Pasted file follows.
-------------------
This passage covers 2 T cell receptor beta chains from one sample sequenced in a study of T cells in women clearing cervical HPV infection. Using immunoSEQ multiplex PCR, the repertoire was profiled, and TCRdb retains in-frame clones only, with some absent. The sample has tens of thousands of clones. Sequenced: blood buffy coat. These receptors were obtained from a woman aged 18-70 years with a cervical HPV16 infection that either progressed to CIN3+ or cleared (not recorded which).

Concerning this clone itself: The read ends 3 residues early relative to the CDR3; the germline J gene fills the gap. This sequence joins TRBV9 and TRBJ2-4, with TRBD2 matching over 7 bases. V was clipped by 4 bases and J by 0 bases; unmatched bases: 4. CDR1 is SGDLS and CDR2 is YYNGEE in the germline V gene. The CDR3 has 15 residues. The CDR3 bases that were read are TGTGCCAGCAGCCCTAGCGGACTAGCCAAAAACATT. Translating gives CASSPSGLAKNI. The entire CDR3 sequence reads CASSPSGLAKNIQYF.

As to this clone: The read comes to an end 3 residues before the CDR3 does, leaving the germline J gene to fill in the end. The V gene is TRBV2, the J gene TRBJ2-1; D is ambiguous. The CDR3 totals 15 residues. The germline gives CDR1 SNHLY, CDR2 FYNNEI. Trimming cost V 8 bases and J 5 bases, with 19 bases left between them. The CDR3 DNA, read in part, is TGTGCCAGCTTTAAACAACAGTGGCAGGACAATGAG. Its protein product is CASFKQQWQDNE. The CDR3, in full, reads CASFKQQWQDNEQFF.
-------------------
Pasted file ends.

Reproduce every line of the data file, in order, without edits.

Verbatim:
This passage covers 2 T cell receptor beta chains from one sample sequenced in a study of T cells in women clearing cervical HPV infection. Using immunoSEQ multiplex PCR, the repertoire was profiled, and TCRdb retains in-frame clones only, with some absent. The sample has tens of thousands of clones. Sequenced: blood buffy coat. These receptors were obtained from a woman aged 18-70 years with a cervical HPV16 infection that either progressed to CIN3+ or cleared (not recorded which).

Concerning this clone itself: The read ends 3 residues early relative to the CDR3; the germline J gene fills the gap. This sequence joins TRBV9 and TRBJ2-4, with TRBD2 matching over 7 bases. V was clipped by 4 bases and J by 0 bases; unmatched bases: 4. CDR1 is SGDLS and CDR2 is YYNGEE in the germline V gene. The CDR3 has 15 residues. The CDR3 bases that were read are TGTGCCAGCAGCCCTAGCGGACTAGCCAAAAACATT. Translating gives CASSPSGLAKNI. The entire CDR3 sequence reads CASSPSGLAKNIQYF.

As to this clone: The read comes to an end 3 residues before the CDR3 does, leaving the germline J gene to fill in the end. The V gene is TRBV2, the J gene TRBJ2-1; D is ambiguous. The CDR3 totals 15 residues. The germline gives CDR1 SNHLY, CDR2 FYNNEI. Trimming cost V 8 bases and J 5 bases, with 19 bases left between them. The CDR3 DNA, read in part, is TGTGCCAGCTTTAAACAACAGTGGCAGGACAATGAG. Its protein product is CASFKQQWQDNE. The CDR3, in full, reads CASFKQQWQDNEQFF.